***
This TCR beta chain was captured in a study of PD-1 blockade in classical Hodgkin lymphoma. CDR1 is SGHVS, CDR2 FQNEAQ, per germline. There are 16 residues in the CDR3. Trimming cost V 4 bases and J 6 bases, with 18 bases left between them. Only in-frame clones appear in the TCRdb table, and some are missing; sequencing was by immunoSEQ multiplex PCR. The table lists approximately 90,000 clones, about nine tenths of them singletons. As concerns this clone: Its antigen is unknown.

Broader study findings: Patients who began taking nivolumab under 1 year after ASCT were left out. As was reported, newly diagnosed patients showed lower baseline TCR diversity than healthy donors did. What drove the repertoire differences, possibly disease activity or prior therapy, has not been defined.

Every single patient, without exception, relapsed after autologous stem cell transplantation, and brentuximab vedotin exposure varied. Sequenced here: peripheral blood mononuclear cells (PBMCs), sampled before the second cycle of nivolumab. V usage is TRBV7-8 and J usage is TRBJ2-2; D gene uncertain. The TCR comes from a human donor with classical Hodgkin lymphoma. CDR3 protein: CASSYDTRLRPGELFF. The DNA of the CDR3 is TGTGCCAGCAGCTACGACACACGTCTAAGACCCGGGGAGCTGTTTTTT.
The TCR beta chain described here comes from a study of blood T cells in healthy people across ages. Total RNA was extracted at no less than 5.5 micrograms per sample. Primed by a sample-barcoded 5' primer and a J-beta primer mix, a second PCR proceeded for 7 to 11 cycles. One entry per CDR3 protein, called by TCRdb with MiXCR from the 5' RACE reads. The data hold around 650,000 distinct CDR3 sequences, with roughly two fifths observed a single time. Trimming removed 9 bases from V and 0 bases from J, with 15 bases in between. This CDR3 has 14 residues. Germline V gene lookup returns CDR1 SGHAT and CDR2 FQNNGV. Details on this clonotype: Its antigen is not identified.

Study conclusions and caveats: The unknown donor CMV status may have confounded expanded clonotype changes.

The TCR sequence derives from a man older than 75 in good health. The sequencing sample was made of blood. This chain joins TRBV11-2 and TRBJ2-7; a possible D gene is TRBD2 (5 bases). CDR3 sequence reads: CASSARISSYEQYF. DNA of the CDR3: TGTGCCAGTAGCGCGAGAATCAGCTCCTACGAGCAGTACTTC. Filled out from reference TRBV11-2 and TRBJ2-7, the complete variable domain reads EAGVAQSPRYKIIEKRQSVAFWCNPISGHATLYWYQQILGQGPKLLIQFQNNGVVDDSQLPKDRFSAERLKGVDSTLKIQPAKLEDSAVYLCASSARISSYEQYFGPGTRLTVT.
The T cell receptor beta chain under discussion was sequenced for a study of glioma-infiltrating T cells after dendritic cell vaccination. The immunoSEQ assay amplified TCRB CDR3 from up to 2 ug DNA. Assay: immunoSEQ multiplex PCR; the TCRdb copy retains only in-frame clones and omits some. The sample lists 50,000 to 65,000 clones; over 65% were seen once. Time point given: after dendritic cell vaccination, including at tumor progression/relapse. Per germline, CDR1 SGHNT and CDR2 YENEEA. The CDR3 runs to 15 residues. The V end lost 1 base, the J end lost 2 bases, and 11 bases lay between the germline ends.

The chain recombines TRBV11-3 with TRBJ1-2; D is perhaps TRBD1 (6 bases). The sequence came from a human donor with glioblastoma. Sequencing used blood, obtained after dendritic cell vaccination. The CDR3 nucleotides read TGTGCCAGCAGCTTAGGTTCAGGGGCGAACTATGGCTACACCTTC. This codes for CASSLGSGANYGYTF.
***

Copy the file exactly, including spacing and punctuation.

This TCR beta chain was captured in a study of PD-1 blockade in classical Hodgkin lymphoma. CDR1 is SGHVS, CDR2 FQNEAQ, per germline. There are 16 residues in the CDR3. Trimming cost V 4 bases and J 6 bases, with 18 bases left between them. Only in-frame clones appear in the TCRdb table, and some are missing; sequencing was by immunoSEQ multiplex PCR. The table lists approximately 90,000 clones, about nine tenths of them singletons. As concerns this clone: Its antigen is unknown.

Broader study findings: Patients who began taking nivolumab under 1 year after ASCT were left out. As was reported, newly diagnosed patients showed lower baseline TCR diversity than healthy donors did. What drove the repertoire differences, possibly disease activity or prior therapy, has not been defined.

Every single patient, without exception, relapsed after autologous stem cell transplantation, and brentuximab vedotin exposure varied. Sequenced here: peripheral blood mononuclear cells (PBMCs), sampled before the second cycle of nivolumab. V usage is TRBV7-8 and J usage is TRBJ2-2; D gene uncertain. The TCR comes from a human donor with classical Hodgkin lymphoma. CDR3 protein: CASSYDTRLRPGELFF. The DNA of the CDR3 is TGTGCCAGCAGCTACGACACACGTCTAAGACCCGGGGAGCTGTTTTTT.
The TCR beta chain described here comes from a study of blood T cells in healthy people across ages. Total RNA was extracted at no less than 5.5 micrograms per sample. Primed by a sample-barcoded 5' primer and a J-beta primer mix, a second PCR proceeded for 7 to 11 cycles. One entry per CDR3 protein, called by TCRdb with MiXCR from the 5' RACE reads. The data hold around 650,000 distinct CDR3 sequences, with roughly two fifths observed a single time. Trimming removed 9 bases from V and 0 bases from J, with 15 bases in between. This CDR3 has 14 residues. Germline V gene lookup returns CDR1 SGHAT and CDR2 FQNNGV. Details on this clonotype: Its antigen is not identified.

Study conclusions and caveats: The unknown donor CMV status may have confounded expanded clonotype changes.

The TCR sequence derives from a man older than 75 in good health. The sequencing sample was made of blood. This chain joins TRBV11-2 and TRBJ2-7; a possible D gene is TRBD2 (5 bases). CDR3 sequence reads: CASSARISSYEQYF. DNA of the CDR3: TGTGCCAGTAGCGCGAGAATCAGCTCCTACGAGCAGTACTTC. Filled out from reference TRBV11-2 and TRBJ2-7, the complete variable domain reads EAGVAQSPRYKIIEKRQSVAFWCNPISGHATLYWYQQILGQGPKLLIQFQNNGVVDDSQLPKDRFSAERLKGVDSTLKIQPAKLEDSAVYLCASSARISSYEQYFGPGTRLTVT.
The T cell receptor beta chain under discussion was sequenced for a study of glioma-infiltrating T cells after dendritic cell vaccination. The immunoSEQ assay amplified TCRB CDR3 from up to 2 ug DNA. Assay: immunoSEQ multiplex PCR; the TCRdb copy retains only in-frame clones and omits some. The sample lists 50,000 to 65,000 clones; over 65% were seen once. Time point given: after dendritic cell vaccination, including at tumor progression/relapse. Per germline, CDR1 SGHNT and CDR2 YENEEA. The CDR3 runs to 15 residues. The V end lost 1 base, the J end lost 2 bases, and 11 bases lay between the germline ends.

The chain recombines TRBV11-3 with TRBJ1-2; D is perhaps TRBD1 (6 bases). The sequence came from a human donor with glioblastoma. Sequencing used blood, obtained after dendritic cell vaccination. The CDR3 nucleotides read TGTGCCAGCAGCTTAGGTTCAGGGGCGAACTATGGCTACACCTTC. This codes for CASSLGSGANYGYTF.